British consumer confidence has risen for the fourth month in a row to its highest in 15 months as households take a more positive view about the economy and their finances, despite inflation still in double digits, a survey showed on Friday.
Market research firm GfK's headline confidence index rose to -27 in May from -30 in April, moving further away from the -49 record low last September when former prime minister Liz Truss's "mini-budget" showed chaos in financial markets.
May's rise took the index to its highest since February 2022 and matched most forecasts in a Reuters poll of economists.
But GfK said all measures of consumer sentiment edged up compared to the previous month.
"The overall trajectory this year is positive and might reflect a stronger underlying financial picture across the UK than many would think," Joe Staton, GfK's client strategy director said.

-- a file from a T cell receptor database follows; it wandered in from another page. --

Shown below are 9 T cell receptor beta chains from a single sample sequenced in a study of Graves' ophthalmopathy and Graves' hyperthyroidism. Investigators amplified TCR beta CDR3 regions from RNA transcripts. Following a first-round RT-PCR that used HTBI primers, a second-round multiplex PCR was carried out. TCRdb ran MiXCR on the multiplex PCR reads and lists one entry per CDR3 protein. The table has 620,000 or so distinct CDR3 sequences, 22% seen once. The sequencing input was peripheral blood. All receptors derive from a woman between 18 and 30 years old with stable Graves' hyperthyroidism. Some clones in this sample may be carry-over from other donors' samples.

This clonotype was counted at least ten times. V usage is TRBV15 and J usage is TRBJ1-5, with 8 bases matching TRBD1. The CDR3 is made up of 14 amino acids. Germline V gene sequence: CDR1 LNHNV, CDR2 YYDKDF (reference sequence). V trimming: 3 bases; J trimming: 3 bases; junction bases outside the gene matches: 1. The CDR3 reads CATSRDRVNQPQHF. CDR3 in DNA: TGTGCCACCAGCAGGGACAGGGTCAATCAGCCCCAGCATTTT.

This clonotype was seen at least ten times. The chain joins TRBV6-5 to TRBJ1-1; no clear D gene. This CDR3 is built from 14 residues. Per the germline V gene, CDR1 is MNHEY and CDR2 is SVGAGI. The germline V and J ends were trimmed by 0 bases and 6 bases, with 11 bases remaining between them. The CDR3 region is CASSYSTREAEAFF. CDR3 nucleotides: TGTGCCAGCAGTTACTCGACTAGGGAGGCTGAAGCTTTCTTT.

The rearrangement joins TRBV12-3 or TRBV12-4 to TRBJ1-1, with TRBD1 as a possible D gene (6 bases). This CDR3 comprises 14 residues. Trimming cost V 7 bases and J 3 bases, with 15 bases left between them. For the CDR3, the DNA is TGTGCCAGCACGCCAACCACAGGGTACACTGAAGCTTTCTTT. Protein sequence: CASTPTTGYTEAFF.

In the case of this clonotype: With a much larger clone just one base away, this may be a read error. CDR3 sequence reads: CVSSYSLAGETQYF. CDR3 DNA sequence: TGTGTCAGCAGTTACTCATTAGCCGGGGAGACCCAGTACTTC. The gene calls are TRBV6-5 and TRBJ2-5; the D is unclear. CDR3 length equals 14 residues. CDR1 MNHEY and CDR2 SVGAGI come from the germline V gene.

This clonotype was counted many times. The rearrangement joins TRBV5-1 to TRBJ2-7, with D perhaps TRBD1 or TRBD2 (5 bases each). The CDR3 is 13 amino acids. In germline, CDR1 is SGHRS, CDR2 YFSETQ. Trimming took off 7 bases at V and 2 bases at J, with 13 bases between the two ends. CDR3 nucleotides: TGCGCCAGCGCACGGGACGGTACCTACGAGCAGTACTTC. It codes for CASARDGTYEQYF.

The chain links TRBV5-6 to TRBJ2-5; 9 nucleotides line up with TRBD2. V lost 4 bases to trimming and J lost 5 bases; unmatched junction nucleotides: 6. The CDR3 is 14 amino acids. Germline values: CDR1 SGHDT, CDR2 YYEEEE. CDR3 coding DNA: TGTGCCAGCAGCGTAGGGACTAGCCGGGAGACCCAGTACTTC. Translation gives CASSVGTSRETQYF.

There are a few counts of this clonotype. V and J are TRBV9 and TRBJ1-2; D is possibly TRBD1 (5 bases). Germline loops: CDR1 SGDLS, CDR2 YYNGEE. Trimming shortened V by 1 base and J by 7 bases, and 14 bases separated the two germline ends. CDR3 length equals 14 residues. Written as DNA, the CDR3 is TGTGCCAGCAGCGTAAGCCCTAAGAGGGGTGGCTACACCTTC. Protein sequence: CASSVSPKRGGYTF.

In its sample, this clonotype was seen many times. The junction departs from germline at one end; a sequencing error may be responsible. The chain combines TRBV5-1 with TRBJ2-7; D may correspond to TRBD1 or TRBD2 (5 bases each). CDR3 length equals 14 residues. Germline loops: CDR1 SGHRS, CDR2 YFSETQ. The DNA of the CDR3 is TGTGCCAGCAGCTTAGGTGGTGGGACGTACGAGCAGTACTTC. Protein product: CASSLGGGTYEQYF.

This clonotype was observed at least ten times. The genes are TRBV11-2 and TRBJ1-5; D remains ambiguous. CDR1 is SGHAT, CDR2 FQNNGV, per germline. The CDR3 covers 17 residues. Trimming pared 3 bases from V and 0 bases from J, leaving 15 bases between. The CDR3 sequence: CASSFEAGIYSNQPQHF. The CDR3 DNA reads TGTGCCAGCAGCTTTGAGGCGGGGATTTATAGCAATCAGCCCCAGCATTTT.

"But everybody must hold on tight as it could still be a rocky ride out of these tough times."
Prime minister Rishi Sunak told reporters this week that economic optimism was up and household incomes were "outperforming", drawing criticism from the opposition Labour Party which accused him of being out of touch ahead of a national election expected next year.
Britain has so far avoided forecasts of a recession and GfK's measure of how consumers view the economy over the next 12 months rose to -30 from -34 in April while feelings about their personal finances increased by five points to -8.
Britain's high inflation rate has prompted the Bank of England to lift borrowing costs at 12 meetings in a row since late 2021, pushing Bank Rate to 4.5%, the highest since 2008.
GfK's sub-index of shoppers' willingness to make expensive purchases also rose while its gauge of savings intentions was unchanged from the previous month.
The survey of 2,000 people was conducted between 3 May and 12 May.